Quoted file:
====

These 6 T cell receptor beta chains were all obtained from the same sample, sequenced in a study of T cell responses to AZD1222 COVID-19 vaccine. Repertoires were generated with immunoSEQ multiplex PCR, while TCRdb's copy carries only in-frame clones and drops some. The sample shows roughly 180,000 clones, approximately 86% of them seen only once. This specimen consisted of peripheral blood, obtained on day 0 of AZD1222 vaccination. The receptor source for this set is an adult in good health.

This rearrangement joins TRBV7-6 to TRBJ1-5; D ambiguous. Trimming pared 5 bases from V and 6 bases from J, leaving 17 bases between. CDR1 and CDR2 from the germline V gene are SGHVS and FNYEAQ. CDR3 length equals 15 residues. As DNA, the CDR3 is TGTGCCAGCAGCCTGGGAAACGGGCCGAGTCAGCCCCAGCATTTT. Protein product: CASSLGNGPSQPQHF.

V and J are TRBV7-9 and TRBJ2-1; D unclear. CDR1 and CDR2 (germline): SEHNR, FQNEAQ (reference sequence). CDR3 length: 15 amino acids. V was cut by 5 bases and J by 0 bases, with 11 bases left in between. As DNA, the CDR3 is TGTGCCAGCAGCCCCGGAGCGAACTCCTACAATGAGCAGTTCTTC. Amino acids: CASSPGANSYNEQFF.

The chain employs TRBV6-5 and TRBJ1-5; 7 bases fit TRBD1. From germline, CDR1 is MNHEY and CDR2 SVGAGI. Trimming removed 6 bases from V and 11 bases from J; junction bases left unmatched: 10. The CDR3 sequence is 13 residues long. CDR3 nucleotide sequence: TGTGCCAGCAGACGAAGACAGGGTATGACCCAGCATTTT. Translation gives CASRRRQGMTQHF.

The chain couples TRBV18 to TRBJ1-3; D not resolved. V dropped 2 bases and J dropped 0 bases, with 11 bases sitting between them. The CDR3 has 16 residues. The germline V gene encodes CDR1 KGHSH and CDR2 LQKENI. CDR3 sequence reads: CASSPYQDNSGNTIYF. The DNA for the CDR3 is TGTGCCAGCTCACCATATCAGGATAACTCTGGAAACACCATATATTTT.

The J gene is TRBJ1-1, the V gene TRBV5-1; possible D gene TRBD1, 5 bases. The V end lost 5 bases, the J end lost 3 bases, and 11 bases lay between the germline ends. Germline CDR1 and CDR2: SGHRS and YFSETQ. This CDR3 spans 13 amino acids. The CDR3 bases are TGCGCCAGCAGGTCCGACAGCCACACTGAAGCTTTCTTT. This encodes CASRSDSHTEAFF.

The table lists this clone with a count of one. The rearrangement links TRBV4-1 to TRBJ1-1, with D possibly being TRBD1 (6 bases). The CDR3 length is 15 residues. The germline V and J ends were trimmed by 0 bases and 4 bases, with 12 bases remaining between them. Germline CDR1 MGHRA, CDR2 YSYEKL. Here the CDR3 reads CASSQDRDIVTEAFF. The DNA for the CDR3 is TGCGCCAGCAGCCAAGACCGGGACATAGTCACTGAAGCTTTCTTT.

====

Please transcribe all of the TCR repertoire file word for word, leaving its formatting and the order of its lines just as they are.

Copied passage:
These 6 T cell receptor beta chains were all obtained from the same sample, sequenced in a study of T cell responses to AZD1222 COVID-19 vaccine. Repertoires were generated with immunoSEQ multiplex PCR, while TCRdb's copy carries only in-frame clones and drops some. The sample shows roughly 180,000 clones, approximately 86% of them seen only once. This specimen consisted of peripheral blood, obtained on day 0 of AZD1222 vaccination. The receptor source for this set is an adult in good health.

This rearrangement joins TRBV7-6 to TRBJ1-5; D ambiguous. Trimming pared 5 bases from V and 6 bases from J, leaving 17 bases between. CDR1 and CDR2 from the germline V gene are SGHVS and FNYEAQ. CDR3 length equals 15 residues. As DNA, the CDR3 is TGTGCCAGCAGCCTGGGAAACGGGCCGAGTCAGCCCCAGCATTTT. Protein product: CASSLGNGPSQPQHF.

V and J are TRBV7-9 and TRBJ2-1; D unclear. CDR1 and CDR2 (germline): SEHNR, FQNEAQ (reference sequence). CDR3 length: 15 amino acids. V was cut by 5 bases and J by 0 bases, with 11 bases left in between. As DNA, the CDR3 is TGTGCCAGCAGCCCCGGAGCGAACTCCTACAATGAGCAGTTCTTC. Amino acids: CASSPGANSYNEQFF.

The chain employs TRBV6-5 and TRBJ1-5; 7 bases fit TRBD1. From germline, CDR1 is MNHEY and CDR2 SVGAGI. Trimming removed 6 bases from V and 11 bases from J; junction bases left unmatched: 10. The CDR3 sequence is 13 residues long. CDR3 nucleotide sequence: TGTGCCAGCAGACGAAGACAGGGTATGACCCAGCATTTT. Translation gives CASRRRQGMTQHF.

The chain couples TRBV18 to TRBJ1-3; D not resolved. V dropped 2 bases and J dropped 0 bases, with 11 bases sitting between them. The CDR3 has 16 residues. The germline V gene encodes CDR1 KGHSH and CDR2 LQKENI. CDR3 sequence reads: CASSPYQDNSGNTIYF. The DNA for the CDR3 is TGTGCCAGCTCACCATATCAGGATAACTCTGGAAACACCATATATTTT.

The J gene is TRBJ1-1, the V gene TRBV5-1; possible D gene TRBD1, 5 bases. The V end lost 5 bases, the J end lost 3 bases, and 11 bases lay between the germline ends. Germline CDR1 and CDR2: SGHRS and YFSETQ. This CDR3 spans 13 amino acids. The CDR3 bases are TGCGCCAGCAGGTCCGACAGCCACACTGAAGCTTTCTTT. This encodes CASRSDSHTEAFF.

The table lists this clone with a count of one. The rearrangement links TRBV4-1 to TRBJ1-1, with D possibly being TRBD1 (6 bases). The CDR3 length is 15 residues. The germline V and J ends were trimmed by 0 bases and 4 bases, with 12 bases remaining between them. Germline CDR1 MGHRA, CDR2 YSYEKL. Here the CDR3 reads CASSQDRDIVTEAFF. The DNA for the CDR3 is TGCGCCAGCAGCCAAGACCGGGACATAGTCACTGAAGCTTTCTTT.